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November 15, 2004

Re: Abolish Election Day (The Nation 11/13/2004)

[Published in Voting by Mail in  the online edition of The Nation on 12/02/2004]

I would heartily support, as suggested in the article "Abolish Election Day" (The Nation 11/13/2004), the move to all-mail voting.

As an Oregonian who voted by mail, then travelled to New Mexico as an Election Protection poll monitor, I was able to compare the two systems up close.  I had always appreciated the ease of vote-by-mail and the resulting higher turnout (85% of registered voters for 2004!), but hadn't appreciated how much simpler it makes the rest of the system as well.

Where I was assigned in Albuquerque, New Mexico, the polling location had two precincts.  One hadn't ordered enough machines although registration had grown from 1600 to 2500, and had two hour waits all day.  In addition, many of the folks working there only do that work every two years.  It is hard to train them up effectively and introduce new concepts like provisional voting and new voting machine system to hundreds or thousands of inexperienced workers in the days before an election.  Our Election Protection team helped at least four dozen voters resolve issues, often because the precinct team wasn't skilled or was too busy to work with the citizen to ensure they could vote if they were eligible.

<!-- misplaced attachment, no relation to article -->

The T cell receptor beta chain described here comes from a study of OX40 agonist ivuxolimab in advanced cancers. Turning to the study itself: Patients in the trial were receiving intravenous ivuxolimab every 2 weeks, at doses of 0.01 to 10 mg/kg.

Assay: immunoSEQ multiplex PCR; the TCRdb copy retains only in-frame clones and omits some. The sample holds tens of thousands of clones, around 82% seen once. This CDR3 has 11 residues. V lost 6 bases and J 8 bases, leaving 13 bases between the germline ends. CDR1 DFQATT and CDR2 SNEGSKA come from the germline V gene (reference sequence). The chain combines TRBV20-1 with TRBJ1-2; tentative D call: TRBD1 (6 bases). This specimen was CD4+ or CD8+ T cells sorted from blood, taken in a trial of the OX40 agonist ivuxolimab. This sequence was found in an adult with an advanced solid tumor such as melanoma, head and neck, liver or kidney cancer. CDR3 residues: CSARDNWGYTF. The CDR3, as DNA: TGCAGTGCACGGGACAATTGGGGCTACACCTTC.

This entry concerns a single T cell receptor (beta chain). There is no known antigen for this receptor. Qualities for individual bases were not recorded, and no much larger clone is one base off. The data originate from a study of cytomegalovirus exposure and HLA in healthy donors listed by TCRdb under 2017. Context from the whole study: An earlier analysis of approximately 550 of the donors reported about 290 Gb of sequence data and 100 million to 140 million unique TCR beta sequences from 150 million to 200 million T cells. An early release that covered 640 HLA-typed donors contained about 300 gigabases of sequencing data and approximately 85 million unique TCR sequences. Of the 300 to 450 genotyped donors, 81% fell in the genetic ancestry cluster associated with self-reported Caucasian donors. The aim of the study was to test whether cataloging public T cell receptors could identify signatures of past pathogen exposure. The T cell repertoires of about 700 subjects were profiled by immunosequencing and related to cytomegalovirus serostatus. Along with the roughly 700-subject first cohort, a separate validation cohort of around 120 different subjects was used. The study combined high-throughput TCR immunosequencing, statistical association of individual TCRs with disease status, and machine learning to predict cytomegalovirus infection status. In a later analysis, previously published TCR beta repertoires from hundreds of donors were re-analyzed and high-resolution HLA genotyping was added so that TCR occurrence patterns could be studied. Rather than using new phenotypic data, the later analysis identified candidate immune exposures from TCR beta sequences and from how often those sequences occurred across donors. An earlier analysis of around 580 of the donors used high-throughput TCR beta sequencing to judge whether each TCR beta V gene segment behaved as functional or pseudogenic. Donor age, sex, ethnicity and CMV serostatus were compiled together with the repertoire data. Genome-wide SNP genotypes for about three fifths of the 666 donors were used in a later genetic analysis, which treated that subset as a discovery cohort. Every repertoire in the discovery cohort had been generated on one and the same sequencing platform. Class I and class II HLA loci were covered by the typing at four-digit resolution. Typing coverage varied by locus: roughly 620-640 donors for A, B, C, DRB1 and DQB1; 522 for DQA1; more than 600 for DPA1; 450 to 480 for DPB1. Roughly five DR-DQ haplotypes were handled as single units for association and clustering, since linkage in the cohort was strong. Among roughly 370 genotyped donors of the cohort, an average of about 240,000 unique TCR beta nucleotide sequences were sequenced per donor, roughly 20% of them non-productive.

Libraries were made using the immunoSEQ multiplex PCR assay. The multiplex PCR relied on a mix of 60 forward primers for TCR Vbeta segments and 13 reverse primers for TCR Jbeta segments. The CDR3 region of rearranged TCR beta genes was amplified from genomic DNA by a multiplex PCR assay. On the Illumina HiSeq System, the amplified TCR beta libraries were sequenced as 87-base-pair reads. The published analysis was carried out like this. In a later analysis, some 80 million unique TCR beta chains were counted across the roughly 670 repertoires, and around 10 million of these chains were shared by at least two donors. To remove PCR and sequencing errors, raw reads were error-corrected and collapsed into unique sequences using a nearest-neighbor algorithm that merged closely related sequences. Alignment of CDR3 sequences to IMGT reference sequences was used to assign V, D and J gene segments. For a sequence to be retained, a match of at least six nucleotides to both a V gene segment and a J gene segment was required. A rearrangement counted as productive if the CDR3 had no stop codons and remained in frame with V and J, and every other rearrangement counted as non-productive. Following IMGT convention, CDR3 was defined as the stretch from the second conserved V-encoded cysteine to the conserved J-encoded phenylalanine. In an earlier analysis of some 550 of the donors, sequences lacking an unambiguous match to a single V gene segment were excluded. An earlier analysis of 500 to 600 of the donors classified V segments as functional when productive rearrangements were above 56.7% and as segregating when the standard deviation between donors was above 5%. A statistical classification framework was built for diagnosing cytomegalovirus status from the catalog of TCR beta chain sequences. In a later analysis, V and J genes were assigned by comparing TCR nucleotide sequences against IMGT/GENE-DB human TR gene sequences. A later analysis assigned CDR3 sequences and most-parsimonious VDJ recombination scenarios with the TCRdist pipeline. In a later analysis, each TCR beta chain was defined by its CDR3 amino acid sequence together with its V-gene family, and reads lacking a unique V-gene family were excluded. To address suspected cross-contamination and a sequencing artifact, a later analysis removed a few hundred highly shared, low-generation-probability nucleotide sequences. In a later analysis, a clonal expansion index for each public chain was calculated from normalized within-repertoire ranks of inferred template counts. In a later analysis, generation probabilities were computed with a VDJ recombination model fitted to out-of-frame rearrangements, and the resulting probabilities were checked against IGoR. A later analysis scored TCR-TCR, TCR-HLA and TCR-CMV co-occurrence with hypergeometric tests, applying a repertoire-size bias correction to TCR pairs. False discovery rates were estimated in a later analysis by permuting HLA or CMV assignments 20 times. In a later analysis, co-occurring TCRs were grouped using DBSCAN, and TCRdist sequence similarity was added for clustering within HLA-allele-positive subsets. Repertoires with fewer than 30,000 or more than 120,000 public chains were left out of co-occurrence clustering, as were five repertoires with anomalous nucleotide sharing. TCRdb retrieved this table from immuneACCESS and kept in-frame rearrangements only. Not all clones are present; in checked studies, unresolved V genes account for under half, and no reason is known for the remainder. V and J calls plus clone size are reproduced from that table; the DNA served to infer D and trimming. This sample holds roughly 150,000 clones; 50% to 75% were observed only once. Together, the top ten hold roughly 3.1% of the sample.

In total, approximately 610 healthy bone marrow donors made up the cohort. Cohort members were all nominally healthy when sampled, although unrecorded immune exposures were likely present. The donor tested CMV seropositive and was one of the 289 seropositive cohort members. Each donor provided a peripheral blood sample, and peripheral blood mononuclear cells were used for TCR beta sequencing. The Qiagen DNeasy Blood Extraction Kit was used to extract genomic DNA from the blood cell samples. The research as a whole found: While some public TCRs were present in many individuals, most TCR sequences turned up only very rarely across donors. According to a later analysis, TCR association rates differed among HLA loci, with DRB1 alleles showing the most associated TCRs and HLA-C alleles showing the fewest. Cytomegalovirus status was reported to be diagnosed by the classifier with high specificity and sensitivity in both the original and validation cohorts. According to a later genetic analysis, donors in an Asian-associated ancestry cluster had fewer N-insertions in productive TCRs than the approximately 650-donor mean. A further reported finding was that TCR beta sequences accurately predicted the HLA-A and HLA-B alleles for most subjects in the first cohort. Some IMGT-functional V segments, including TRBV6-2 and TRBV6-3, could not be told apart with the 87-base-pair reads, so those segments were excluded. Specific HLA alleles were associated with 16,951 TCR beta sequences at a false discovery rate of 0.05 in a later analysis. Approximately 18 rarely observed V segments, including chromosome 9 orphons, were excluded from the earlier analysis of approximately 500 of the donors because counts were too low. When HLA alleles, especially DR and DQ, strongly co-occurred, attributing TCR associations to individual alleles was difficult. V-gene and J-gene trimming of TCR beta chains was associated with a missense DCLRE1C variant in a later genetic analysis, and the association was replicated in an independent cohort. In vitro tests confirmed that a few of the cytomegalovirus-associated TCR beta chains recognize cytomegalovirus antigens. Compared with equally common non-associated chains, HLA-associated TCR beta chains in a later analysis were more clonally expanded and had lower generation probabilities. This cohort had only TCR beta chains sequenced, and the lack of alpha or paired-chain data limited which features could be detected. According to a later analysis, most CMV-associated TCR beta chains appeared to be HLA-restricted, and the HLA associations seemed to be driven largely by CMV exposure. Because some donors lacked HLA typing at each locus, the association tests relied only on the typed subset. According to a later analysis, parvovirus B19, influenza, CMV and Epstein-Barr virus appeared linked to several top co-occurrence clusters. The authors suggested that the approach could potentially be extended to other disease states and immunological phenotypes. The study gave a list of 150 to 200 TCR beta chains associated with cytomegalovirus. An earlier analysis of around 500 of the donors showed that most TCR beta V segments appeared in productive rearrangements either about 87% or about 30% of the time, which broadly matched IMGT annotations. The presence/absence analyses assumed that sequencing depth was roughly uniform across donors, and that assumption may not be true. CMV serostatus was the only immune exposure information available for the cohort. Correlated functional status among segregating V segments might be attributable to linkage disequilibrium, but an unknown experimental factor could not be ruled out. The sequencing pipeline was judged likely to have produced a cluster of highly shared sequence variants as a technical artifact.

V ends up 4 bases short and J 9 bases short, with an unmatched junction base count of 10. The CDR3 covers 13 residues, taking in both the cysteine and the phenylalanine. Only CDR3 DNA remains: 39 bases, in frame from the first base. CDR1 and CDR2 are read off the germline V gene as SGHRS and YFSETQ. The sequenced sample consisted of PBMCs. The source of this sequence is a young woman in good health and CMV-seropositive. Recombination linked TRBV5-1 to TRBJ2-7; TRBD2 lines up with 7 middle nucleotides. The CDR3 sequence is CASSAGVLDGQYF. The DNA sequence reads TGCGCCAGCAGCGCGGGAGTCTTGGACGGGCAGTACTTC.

By moving to a mail-in election, the counting and verification work moves from hundreds or thousands of precinct-level places and poorly trained amateurs to dozens of counties.  The counties tend to have a higher level of professionalism and it is easier for all political parties to participate in oversight.

Lastly, in New Mexico they had different voting systems for different types of vote: paper for absentee, early voting machines, different machines for voting day, etc.  In Oregon, it is all the same paper ballot.

As mentioned in the article, signatures for every ballot are matched to those on file in Oregon, electronically.  If the system rejects a signature, it is examined by a person, with the usual team of overseers from political parties.  The voter is contacted to come resolve the issue. So no ID is required to vote once you've initially established citizenship.

Before this election I liked Oregon's vote-by-mail system for how easy it made it to vote.  Now, I wouldn't trade Oregon's system for anything else I've heard of because it is a better overall voting system.


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